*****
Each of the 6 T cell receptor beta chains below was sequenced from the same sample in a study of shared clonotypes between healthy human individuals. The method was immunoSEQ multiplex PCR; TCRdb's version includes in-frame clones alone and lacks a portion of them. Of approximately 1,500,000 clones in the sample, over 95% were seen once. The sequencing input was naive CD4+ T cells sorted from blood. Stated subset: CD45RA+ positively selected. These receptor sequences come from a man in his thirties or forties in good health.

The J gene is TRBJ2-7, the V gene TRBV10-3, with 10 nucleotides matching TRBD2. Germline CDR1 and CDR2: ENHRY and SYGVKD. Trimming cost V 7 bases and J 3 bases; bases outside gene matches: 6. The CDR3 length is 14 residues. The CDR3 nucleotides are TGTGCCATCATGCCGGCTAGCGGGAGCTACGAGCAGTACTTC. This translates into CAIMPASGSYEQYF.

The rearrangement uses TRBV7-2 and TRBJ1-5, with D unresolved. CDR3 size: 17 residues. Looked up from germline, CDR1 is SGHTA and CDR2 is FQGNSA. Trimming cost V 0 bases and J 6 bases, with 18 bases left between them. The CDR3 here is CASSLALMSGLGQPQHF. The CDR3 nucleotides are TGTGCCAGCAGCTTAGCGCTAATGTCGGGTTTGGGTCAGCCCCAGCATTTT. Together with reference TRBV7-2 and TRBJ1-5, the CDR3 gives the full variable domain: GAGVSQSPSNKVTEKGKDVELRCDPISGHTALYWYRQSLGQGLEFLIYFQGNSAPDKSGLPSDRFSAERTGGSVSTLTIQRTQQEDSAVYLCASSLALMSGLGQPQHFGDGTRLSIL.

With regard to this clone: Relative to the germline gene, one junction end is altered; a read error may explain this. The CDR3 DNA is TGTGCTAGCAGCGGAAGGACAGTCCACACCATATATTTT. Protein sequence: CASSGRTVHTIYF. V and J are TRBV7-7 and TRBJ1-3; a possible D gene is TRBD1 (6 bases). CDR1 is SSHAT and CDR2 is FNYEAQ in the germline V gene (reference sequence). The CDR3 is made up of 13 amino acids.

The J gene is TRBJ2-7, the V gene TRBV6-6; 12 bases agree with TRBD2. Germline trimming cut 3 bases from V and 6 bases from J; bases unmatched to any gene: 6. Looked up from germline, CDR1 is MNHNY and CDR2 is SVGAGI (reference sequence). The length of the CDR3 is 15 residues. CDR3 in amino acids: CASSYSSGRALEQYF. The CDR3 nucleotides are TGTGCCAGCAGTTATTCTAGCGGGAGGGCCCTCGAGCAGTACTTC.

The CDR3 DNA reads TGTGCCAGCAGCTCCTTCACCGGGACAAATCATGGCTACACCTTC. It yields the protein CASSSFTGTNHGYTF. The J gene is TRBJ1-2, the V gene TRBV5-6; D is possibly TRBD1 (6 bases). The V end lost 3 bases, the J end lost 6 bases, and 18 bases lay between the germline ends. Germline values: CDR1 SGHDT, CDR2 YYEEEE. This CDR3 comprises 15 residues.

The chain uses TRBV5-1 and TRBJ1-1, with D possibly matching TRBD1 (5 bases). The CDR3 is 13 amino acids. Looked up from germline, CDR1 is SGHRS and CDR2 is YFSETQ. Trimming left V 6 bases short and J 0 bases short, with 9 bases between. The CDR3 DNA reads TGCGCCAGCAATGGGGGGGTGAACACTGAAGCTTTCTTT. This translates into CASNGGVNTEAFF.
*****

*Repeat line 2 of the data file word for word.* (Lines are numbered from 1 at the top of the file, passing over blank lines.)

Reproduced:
The J gene is TRBJ2-7, the V gene TRBV10-3, with 10 nucleotides matching TRBD2. Germline CDR1 and CDR2: ENHRY and SYGVKD. Trimming cost V 7 bases and J 3 bases; bases outside gene matches: 6. The CDR3 length is 14 residues. The CDR3 nucleotides are TGTGCCATCATGCCGGCTAGCGGGAGCTACGAGCAGTACTTC. This translates into CAIMPASGSYEQYF.